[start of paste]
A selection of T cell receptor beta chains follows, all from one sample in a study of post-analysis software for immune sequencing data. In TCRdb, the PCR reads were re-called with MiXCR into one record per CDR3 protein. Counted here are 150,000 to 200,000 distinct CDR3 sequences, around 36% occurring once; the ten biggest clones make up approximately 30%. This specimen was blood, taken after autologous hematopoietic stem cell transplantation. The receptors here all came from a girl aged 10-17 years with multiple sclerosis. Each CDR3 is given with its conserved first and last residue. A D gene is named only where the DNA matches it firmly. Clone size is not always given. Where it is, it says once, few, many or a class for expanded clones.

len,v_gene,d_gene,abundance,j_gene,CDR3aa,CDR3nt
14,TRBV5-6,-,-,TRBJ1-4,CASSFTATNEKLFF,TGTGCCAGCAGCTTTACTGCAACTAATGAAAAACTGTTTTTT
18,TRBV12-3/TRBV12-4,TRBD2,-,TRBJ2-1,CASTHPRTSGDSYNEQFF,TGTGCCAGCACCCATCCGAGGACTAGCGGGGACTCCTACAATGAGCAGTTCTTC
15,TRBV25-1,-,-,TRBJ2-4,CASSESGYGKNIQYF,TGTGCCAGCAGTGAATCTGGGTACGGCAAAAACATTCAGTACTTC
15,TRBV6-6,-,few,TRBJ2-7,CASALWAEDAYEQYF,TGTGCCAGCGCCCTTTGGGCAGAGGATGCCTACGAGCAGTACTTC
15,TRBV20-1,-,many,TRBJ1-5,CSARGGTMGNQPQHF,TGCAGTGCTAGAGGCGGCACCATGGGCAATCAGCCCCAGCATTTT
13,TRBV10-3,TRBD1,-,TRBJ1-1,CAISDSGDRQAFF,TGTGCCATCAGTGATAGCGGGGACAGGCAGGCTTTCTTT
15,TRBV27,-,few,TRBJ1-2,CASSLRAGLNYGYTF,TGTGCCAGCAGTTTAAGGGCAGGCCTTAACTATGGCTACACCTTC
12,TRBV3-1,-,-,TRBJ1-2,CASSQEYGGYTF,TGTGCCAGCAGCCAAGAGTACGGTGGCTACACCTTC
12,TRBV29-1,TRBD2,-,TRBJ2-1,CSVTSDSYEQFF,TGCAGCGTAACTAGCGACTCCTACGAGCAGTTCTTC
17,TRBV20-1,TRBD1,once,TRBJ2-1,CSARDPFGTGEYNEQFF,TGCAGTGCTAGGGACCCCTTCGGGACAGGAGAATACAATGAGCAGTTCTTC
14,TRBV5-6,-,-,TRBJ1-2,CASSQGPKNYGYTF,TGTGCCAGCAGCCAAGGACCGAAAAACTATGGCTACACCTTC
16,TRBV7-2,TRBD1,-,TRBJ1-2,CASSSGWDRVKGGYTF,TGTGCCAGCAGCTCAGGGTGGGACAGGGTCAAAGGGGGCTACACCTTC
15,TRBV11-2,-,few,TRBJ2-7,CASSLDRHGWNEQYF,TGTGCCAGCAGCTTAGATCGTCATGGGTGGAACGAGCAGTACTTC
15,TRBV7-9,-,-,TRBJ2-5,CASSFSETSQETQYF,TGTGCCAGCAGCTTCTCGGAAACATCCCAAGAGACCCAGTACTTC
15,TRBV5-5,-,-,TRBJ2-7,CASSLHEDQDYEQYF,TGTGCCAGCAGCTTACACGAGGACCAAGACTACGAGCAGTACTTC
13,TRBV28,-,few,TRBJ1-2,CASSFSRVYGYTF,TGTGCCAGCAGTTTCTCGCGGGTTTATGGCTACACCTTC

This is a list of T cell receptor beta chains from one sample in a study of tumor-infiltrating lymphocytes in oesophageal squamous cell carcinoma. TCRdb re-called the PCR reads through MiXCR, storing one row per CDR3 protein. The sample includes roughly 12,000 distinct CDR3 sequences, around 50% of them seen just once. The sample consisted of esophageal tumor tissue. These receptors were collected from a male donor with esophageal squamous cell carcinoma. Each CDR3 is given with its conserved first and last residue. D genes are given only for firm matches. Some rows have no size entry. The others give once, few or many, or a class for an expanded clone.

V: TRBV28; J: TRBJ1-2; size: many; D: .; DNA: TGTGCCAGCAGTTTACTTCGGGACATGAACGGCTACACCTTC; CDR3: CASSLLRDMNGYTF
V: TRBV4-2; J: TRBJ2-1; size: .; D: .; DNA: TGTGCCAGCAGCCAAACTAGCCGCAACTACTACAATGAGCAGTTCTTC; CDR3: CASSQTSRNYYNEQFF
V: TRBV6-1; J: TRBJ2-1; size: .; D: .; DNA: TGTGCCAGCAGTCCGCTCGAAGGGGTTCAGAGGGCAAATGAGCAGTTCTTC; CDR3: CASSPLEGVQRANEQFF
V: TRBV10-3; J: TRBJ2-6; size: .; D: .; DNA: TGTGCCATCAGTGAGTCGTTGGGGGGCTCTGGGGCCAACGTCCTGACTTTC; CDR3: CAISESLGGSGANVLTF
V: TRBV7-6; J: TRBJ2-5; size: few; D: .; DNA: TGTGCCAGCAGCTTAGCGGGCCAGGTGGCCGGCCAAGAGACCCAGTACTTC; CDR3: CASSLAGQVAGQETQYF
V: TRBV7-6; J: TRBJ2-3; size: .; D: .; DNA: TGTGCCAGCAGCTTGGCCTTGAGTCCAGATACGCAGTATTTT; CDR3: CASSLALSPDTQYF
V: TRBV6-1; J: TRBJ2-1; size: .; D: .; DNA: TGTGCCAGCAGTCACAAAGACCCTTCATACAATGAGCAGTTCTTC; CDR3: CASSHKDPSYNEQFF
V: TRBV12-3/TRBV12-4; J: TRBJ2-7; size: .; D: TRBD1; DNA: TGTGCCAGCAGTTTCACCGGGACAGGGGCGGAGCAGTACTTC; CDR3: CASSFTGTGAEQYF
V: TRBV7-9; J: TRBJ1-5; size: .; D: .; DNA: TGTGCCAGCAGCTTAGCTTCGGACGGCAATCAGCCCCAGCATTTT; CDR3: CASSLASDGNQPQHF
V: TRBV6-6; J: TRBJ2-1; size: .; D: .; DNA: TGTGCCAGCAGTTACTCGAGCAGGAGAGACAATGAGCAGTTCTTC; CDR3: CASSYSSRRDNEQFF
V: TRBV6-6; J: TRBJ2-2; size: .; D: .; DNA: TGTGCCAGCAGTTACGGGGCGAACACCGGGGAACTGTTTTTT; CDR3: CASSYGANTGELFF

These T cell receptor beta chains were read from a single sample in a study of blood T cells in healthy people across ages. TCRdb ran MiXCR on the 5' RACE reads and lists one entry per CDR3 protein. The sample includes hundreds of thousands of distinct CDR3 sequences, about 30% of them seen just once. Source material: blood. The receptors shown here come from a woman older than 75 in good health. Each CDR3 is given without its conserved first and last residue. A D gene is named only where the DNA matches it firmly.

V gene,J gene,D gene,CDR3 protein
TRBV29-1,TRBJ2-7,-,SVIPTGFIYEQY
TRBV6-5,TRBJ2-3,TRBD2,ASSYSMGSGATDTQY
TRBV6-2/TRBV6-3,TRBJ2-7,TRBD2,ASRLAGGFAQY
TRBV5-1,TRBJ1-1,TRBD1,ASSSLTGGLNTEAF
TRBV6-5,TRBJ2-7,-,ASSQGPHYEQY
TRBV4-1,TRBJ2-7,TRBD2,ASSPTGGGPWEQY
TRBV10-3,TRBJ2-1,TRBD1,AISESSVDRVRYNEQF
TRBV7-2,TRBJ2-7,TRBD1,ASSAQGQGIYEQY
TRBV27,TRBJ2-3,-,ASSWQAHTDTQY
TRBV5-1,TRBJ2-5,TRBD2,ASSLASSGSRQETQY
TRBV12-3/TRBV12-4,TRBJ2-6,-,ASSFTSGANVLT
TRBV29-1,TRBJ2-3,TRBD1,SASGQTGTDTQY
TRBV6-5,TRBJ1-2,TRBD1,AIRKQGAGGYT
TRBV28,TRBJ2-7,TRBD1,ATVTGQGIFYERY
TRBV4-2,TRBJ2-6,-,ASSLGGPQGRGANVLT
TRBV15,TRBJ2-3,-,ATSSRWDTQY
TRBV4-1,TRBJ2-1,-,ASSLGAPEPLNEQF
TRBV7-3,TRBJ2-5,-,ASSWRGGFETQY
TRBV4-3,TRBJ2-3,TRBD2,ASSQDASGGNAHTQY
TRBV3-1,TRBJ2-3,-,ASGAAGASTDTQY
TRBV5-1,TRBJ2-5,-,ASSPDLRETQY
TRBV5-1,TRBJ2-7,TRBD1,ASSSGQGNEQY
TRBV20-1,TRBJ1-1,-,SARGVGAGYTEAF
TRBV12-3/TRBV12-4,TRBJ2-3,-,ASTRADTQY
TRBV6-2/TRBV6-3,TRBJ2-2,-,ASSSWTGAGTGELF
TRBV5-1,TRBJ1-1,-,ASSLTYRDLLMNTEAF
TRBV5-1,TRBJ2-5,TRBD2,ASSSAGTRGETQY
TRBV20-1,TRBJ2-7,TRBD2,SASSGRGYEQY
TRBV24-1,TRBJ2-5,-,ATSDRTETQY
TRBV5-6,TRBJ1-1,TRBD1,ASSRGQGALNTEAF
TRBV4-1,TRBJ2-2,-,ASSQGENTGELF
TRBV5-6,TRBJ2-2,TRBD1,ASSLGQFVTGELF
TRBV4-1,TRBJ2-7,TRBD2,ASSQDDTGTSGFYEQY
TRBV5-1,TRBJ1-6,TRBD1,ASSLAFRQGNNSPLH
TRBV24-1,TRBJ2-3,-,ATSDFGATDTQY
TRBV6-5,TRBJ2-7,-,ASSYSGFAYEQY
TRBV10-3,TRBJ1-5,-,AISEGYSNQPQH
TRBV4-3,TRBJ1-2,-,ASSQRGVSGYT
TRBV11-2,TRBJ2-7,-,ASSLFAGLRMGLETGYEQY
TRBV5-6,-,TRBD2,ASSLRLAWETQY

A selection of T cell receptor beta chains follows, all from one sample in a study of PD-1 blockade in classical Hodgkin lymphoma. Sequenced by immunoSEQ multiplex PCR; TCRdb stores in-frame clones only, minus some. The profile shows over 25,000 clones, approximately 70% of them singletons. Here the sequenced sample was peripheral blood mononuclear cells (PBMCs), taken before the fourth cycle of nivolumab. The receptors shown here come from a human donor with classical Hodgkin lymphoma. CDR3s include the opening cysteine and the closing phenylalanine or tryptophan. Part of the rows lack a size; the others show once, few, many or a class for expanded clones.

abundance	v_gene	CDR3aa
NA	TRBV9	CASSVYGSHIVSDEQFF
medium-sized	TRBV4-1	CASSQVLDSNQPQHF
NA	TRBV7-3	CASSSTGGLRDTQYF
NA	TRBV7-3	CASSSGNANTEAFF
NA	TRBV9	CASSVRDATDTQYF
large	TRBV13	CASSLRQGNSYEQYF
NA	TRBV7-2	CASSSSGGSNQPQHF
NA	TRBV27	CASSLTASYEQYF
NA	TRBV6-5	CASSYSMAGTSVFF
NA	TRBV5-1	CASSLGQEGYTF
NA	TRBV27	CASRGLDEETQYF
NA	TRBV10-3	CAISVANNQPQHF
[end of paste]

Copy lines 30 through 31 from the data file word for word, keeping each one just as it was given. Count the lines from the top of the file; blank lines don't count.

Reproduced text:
V: TRBV6-6; J: TRBJ2-2; size: .; D: .; DNA: TGTGCCAGCAGTTACGGGGCGAACACCGGGGAACTGTTTTTT; CDR3: CASSYGANTGELFF

These T cell receptor beta chains were read from a single sample in a study of blood T cells in healthy people across ages. TCRdb ran MiXCR on the 5' RACE reads and lists one entry per CDR3 protein. The sample includes hundreds of thousands of distinct CDR3 sequences, about 30% of them seen just once. Source material: blood. The receptors shown here come from a woman older than 75 in good health. Each CDR3 is given without its conserved first and last residue. A D gene is named only where the DNA matches it firmly.